UHS-II by default will be the fastest memory card for your Sony A7rIII as long as you stick with the top performers.
For UHS-II memory cards also consider the Delkin and Toshiba cards.
Sony 64GB UHS-II G
This is Sony’s latest UHS-II card and it’s fast. Definitely as good as the Sandisk Extreme Pro UHS-II or even the Lexar 2000x. I highly recommend this card for the Sony A7rIII. Sony brand cards almost never have compatibility issues with 4k video recording.
Sandisk 64GB UHS-III 300MB/s
Sandisk is the next runner-up. They’ve always made the best cards and you can never go wrong with going Sandisk. The UHS-II Sandisk Extreme Pro is usually the fastest card when tested but the Sony G and the Lexar 2000x are always close, sometimes slightly faster.
Lexar 64GB UHS-II 2000x
Lexar was the original best UHS-II memory card but the company may be going away eventually. Some of their cards have already been discontinued and they’ll likely get more and more difficult to find. So although the 20000x is an amazing card, for future and warranty purposes, we just don’t know what’s going to happen. I list them anyway just because the card reader they come with is nice.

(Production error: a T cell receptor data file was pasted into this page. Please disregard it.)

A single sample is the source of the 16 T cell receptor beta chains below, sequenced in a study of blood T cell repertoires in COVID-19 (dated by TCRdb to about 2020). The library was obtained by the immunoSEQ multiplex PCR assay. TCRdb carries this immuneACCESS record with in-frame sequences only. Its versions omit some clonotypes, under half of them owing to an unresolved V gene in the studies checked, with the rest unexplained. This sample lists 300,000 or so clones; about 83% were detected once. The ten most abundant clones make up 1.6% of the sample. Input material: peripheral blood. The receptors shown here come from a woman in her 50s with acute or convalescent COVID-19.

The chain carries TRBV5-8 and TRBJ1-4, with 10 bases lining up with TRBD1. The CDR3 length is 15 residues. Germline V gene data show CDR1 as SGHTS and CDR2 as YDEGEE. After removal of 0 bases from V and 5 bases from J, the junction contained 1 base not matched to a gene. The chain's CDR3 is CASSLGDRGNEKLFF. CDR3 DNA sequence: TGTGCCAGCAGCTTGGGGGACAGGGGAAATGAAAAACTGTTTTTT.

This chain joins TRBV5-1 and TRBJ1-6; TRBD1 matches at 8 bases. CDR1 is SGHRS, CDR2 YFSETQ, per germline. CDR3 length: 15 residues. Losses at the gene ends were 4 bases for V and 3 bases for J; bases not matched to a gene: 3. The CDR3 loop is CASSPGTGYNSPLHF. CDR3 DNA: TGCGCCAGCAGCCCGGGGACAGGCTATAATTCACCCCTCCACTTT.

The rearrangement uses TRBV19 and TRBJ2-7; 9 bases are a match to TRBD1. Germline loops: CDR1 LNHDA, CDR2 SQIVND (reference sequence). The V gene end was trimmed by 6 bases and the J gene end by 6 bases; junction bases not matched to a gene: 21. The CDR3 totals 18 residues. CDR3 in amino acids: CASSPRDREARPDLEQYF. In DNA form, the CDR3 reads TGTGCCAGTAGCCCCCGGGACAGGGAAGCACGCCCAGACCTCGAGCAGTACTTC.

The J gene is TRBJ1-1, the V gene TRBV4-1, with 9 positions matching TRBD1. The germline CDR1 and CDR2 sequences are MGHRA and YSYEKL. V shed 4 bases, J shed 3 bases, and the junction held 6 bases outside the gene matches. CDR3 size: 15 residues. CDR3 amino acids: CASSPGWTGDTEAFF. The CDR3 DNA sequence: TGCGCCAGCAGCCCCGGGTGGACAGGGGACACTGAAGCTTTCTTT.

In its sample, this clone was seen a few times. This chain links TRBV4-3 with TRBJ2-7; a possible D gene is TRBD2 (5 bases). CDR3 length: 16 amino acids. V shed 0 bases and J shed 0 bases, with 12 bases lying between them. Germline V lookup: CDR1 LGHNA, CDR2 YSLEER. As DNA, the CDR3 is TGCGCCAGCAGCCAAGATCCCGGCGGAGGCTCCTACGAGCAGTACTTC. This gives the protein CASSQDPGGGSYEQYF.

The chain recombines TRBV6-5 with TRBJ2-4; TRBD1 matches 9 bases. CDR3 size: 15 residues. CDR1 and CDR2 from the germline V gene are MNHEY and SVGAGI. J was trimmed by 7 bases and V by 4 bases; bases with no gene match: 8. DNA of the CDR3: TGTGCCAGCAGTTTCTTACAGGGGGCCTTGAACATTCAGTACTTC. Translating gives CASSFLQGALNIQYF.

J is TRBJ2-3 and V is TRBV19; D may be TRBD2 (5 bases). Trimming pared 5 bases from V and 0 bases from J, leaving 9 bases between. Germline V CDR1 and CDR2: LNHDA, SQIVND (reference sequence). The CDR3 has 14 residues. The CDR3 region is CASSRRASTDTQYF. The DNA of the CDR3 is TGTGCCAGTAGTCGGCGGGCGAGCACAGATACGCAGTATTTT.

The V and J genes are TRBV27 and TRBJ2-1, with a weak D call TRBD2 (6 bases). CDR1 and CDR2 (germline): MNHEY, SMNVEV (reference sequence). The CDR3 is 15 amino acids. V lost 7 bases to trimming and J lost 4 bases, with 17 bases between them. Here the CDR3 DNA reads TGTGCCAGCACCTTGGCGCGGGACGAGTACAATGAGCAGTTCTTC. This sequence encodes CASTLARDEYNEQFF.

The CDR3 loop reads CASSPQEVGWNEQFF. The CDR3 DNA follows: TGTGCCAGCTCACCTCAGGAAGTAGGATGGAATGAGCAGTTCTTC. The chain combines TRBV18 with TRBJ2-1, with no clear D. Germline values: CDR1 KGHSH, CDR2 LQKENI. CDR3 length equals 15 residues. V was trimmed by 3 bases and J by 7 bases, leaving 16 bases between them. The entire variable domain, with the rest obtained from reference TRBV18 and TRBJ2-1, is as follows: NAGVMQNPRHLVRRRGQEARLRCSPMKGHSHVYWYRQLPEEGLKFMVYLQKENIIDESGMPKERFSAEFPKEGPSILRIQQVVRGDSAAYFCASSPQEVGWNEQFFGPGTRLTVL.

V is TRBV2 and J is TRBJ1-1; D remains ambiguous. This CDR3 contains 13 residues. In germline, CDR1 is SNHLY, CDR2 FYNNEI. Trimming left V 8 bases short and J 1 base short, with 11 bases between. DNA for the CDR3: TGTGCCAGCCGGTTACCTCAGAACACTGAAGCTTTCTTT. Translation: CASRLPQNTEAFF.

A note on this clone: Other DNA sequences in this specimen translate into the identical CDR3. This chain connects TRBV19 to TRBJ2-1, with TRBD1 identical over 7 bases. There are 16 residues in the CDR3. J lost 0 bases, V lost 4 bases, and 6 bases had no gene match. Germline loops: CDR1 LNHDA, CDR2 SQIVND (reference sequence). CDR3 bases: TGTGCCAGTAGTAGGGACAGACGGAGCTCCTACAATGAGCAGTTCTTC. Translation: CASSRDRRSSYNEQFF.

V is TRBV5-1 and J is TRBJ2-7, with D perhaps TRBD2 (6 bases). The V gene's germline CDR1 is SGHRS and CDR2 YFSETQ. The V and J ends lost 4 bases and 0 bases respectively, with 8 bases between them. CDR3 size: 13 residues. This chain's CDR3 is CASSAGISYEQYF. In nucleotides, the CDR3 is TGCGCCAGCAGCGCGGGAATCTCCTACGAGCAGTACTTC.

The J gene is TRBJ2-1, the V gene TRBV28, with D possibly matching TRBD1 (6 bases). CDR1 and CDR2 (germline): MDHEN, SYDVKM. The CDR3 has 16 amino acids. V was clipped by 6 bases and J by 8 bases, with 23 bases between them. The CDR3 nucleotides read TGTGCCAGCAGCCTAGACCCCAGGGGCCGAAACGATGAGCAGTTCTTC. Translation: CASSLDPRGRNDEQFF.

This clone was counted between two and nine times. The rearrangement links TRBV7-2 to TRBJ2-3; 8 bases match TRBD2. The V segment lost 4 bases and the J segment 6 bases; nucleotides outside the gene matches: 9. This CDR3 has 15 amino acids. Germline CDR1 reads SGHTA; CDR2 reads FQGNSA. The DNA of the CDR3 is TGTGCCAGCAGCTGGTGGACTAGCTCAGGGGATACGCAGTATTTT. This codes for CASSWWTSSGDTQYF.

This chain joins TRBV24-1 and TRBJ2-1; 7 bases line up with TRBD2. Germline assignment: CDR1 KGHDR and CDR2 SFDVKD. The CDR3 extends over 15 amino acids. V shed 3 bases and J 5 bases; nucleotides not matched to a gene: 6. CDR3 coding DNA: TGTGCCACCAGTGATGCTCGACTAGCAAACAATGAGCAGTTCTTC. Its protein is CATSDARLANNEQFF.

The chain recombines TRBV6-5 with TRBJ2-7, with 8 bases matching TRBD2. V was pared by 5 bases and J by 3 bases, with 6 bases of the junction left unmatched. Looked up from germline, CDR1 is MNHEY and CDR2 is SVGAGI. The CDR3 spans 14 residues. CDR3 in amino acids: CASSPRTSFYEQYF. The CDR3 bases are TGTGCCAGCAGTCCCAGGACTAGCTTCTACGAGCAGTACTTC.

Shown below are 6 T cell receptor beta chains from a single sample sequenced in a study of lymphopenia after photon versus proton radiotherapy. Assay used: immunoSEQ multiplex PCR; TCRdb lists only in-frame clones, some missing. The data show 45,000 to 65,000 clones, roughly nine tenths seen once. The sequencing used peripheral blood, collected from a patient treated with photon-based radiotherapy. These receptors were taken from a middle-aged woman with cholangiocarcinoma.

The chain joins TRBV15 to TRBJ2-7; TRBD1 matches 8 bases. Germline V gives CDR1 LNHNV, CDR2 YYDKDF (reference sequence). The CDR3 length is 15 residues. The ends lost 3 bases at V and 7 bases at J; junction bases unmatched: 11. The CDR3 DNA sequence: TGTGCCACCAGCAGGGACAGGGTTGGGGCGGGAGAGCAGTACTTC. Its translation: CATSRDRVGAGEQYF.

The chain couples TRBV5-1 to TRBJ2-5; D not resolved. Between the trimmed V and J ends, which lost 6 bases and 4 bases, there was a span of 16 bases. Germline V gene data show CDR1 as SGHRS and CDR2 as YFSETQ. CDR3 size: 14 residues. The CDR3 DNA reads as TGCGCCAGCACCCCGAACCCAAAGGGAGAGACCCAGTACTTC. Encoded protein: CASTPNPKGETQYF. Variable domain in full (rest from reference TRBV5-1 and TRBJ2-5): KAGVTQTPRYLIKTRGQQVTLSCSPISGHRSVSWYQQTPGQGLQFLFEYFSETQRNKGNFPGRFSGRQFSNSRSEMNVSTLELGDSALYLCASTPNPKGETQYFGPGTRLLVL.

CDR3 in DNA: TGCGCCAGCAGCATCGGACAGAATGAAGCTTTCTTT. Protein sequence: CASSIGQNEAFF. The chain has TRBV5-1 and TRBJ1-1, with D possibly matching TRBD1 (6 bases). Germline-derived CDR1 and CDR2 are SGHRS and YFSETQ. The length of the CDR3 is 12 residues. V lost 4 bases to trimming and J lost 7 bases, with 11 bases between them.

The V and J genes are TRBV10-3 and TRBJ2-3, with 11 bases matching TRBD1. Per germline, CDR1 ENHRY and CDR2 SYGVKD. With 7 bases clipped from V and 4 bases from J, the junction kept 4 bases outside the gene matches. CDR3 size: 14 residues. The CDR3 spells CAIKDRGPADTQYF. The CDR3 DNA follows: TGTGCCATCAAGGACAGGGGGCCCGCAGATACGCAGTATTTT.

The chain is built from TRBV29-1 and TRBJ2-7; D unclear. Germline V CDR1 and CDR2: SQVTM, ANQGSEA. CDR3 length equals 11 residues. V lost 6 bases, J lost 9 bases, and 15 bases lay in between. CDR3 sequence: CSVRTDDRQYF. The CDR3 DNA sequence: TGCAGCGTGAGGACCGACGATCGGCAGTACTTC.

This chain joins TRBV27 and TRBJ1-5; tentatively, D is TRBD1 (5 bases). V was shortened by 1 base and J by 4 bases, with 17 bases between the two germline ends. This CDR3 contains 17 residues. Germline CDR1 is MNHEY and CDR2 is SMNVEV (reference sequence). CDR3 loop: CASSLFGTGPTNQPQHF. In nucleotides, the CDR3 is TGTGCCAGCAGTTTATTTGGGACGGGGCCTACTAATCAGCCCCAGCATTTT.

Sandisk Extreme Pro UHS-I U3
For UHS-I cards the Sandisk Extreme Pro has always been amazing and is a very reliable card for Sony cameras. This is actually what I use to use in my Sony A7r and A7rII.
Sony 64GB UHS-I U3
The Sony 64GB U3 memory card definitely isn’t the fastest UHS-I card, but there were a lot of problems with memory cards not being compatible with Sony cameras, especially when shooting video. So this card become one of my top 5 memory cards and is a safe bet.
Other Cards To Consider / Cards To Avoid
There are a few new brands out there that are making UHS-II memory cards like Hoodman Steel, Adata and even Fujifilm and they are all are great options if you can find them at a less expensive price. I’ve also had great success with Delkin cards in Sony cameras and they also make a few nice UHS-II cards.